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The Making of the 2005 World Breastfeeding Week Celebration in the US

Robin Rziha
Hoisington KS USA
Jane Tuttle
Lawrence KS USA
From: LEAVEN, Vol. 41 No. 4, August-September 2005, p. 92.

There is an analogy between how the human body makes milk and how the 2005 celebration of World Breastfeeding Week (WBW) works. On the surface, both look amazingly simple. A woman's body lactates after pregnancy. The 2005 celebration materials appear on the Web site. However, neither operation is simple; rather, they are a combination of complex activities that rely upon one another. As Leaders, we often marvel at the science of lactation. There is also much to appreciate in how the WBW celebration comes into being each year.

The celebration for World Breastfeeding Week in the United States is an annual event officially held August 1 through 7 to mark the anniversary of the signing of the Innocenti Declaration. Leaders, members, and the community celebrate in a variety of ways and at various times. Always included in the mix of the celebration is raising awareness for breastfeeding and La Leche League, as well as raising funds. Before most people will donate money to a cause, they need to have their awareness piqued. Even before Leaders can contemplate how to celebrate the week, lots of work is taking place to ensure Leaders' success.

In 2005, the two US Divisions have taken responsibility for coordinating the celebration. A small team of Leaders came together because they share a passion for raising funds, for raising breastfeeding awareness, and especially for La Leche League. This Planning Team took all the information shared on the 2004 evaluations and brainstormed the framework for the WBW celebration in 2005 with the hundred members of the WBW discussion email list. While those ideas were percolating, the Paperwork Design Workgroup edited the 2004 forms and added new ones. Then, working with LLLI Executive Director Hedy Nuriel, the Division Directors signed an agreement.

Signing this agreement was the first official step in making the celebration a reality. The agreement is an explicit understanding of how the Divisions' WBW Coordinating Team will use the LLL brand (name and logo) and what both parties expect from this event. Always central to the agreement is to support the LLLI mission.

Among the discussion topics was the use of incentive prizes. Most agreed that having an exciting incentive prize is motivating for those raising money. Deciding on the exact prizes can be daunting. The incentives need to be both motivating and relevant to those participating in the WBW celebration. Based on the feedback from the 2004 celebration, a prize for Groups has been added.

Moreover, finding prize sponsors was an equal challenge. Besides wanting to support LLL, sponsors need a return on their investment -- advertising. The prize sponsors are promised exposure with links on the WBW Web site ( as well as their businesses mentioned in publications.

One of the decisions that needs to be made about the celebration is determining the percentage breakdown for the funds raised. This year, like last, the WBW Discussion email list was asked to share their thoughts on how to distribute the funds raised. Everyone agreed that the Leaders doing the actual fundraising should keep the largest percentage of the funds for their Groups.

The WBW Discussion email list's suggestions, along with the Planning Team's past experiences, led to the decision to distribute the funds as follows:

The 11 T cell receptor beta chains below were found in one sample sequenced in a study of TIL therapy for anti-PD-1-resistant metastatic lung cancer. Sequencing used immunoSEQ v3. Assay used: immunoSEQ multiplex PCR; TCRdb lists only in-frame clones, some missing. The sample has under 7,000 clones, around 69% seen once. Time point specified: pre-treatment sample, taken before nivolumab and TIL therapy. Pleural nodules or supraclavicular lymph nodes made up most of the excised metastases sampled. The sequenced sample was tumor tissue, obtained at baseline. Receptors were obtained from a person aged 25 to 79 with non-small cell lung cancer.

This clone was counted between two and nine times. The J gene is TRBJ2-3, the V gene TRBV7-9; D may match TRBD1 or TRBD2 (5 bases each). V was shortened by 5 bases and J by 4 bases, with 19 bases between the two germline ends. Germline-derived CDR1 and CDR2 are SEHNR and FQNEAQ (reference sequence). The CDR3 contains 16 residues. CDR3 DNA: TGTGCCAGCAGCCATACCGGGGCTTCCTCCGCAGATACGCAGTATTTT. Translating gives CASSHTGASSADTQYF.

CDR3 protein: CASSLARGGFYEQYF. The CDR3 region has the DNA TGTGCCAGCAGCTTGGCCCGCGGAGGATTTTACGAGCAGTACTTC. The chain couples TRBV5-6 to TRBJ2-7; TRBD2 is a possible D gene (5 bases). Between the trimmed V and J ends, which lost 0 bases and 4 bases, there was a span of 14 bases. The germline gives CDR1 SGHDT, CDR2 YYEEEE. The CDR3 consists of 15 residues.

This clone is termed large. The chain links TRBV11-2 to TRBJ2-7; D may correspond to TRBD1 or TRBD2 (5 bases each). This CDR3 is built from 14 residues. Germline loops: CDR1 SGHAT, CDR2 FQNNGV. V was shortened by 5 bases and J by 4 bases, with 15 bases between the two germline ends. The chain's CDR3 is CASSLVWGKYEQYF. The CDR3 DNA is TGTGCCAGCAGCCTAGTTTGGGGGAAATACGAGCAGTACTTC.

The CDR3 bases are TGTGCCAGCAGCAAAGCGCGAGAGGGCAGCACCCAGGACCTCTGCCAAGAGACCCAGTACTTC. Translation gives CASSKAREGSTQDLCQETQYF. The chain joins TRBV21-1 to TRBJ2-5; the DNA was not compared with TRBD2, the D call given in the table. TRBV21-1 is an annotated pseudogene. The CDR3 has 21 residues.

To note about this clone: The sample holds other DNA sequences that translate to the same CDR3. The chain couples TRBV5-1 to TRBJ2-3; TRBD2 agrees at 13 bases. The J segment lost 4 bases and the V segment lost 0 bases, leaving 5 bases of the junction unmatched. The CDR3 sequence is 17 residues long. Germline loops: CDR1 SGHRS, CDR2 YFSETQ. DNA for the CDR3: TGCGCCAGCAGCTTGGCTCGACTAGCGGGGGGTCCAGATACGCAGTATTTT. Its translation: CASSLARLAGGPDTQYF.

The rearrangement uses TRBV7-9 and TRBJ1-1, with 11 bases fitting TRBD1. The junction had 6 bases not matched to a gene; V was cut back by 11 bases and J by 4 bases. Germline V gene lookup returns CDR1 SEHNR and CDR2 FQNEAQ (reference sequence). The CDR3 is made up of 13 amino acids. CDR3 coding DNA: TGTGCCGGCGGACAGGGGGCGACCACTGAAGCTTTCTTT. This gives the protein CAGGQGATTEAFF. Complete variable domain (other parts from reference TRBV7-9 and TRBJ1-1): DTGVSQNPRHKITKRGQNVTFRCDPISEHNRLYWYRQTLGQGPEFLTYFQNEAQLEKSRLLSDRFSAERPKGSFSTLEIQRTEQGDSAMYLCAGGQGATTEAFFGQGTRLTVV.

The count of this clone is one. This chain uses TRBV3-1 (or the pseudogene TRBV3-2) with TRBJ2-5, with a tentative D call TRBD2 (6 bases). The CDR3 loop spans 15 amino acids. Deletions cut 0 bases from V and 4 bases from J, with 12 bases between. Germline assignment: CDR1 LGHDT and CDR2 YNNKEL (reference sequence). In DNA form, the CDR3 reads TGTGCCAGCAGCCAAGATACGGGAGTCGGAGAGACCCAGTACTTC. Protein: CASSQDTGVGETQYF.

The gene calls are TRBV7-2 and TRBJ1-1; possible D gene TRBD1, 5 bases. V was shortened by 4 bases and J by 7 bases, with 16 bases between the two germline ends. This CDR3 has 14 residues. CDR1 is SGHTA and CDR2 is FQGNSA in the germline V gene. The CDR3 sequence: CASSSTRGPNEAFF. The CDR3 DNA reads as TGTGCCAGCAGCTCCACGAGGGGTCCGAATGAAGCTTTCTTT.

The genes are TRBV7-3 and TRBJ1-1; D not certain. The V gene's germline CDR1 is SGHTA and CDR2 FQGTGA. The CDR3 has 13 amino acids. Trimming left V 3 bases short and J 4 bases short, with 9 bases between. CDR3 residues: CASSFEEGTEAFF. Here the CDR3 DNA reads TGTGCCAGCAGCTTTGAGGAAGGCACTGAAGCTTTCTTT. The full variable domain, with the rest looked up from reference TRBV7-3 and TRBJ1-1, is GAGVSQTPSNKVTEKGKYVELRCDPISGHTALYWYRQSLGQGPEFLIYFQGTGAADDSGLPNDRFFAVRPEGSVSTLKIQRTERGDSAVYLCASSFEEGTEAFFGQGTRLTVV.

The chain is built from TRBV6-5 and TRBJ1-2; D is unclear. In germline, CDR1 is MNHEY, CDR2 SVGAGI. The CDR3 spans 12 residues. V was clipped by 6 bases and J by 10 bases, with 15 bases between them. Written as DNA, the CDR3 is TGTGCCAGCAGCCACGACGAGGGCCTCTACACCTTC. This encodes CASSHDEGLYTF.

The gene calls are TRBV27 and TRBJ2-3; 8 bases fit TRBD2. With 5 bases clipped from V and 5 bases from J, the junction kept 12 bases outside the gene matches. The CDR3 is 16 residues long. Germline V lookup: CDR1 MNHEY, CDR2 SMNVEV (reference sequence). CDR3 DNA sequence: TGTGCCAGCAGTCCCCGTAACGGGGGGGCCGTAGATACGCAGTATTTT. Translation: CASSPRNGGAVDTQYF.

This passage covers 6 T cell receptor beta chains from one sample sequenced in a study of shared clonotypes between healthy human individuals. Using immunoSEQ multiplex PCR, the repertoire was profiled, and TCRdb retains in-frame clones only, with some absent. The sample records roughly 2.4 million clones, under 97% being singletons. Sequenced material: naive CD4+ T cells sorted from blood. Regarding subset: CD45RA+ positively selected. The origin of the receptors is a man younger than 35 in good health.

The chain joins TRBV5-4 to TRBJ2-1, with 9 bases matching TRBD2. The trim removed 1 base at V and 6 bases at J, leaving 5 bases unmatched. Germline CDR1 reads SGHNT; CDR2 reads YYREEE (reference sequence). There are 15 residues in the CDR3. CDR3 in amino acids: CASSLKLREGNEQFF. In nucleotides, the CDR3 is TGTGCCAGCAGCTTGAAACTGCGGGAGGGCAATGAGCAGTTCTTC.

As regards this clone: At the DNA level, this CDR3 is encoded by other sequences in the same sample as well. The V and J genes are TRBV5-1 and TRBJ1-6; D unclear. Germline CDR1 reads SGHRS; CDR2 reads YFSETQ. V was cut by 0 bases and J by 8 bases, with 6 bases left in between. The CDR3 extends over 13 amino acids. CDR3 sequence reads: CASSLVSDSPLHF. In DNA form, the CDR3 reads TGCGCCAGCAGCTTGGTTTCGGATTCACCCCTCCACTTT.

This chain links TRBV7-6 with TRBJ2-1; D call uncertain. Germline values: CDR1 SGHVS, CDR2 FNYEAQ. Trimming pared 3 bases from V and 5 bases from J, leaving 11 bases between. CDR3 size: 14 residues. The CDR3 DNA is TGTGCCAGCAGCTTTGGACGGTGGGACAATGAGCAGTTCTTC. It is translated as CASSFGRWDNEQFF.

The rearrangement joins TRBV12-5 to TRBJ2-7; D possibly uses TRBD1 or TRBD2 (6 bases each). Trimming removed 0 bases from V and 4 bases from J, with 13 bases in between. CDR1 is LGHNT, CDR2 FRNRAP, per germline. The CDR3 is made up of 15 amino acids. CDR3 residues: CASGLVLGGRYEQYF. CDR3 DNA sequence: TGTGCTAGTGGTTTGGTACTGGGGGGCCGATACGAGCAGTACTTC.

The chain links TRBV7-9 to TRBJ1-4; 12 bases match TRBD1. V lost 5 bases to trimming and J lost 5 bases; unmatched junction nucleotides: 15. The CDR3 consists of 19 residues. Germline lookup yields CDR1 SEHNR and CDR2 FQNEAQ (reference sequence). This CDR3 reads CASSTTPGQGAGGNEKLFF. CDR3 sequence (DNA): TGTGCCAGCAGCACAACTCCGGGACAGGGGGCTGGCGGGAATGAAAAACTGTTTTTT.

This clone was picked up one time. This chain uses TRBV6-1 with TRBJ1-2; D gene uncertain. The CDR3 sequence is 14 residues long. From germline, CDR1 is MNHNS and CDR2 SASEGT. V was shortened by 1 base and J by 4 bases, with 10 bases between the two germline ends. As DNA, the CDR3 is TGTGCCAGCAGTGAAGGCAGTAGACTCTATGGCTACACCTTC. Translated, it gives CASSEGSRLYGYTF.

• 50 percent Group
  • 15 percent Area
  • 5 percent LLLI
  • 20 percent Division
  • 5 percent US Divisions will each hold in trust for future joint projects
  • 5 percent WBW Expenses/Start-up

This year it was also acknowledged that all should share in the expenses of doing the celebration; thus, the decision was made to retain five percent of the net funds for these expenses. Just as we distribute the funds raised, we are distributing the financial risks involved in any fundraising activity. Expenses will be mainly for prizes not paid for by sponsors.

Another topic that garnered quite a bit of discussion was what are truly WBW celebration funds. Remembering the purpose of the WBW celebration, those planning the event needed to come to consensus on what revenue sources will be counted toward the official total amounts reported to the Area WBW Coordinator (AWC) and would therefore qualify for prizes. In order to be counted toward prizes, the money must be available for the percentage distribution. The incidental sale of THE WOMANLY ART OF BREASTFEEDING at a WBW celebration probably isn't WBW revenue and would not be included in the percentage distribution. Holding a fundraising event/activity in the name of WBW does open those funds up to the percentage distribution. As always, organizers are asked to use the LLLI mission and the purpose for WBW as their guideline for money distribution.

The forms used for WBW were designed from the collective wisdom of the past years. Suggestions from participants weigh heavily on every form's final format. The suggestions for the Web site were also considered by the Web designers. Ease of use is one of the highest priorities. The Web site has a myriad of materials for Leaders to adapt to their local celebration.

Planning for a nationwide event needs to start a year in advance. Decisions are made after careful consideration by all the parties involved. Those Leaders who feel passionately about the WBW celebration are encouraged to volunteer for the Planning Team. The Planning Team along with the AWCs and the Discussion email lists work to make the celebrations for WBW meaningful, fun, and successful for all those who participate.

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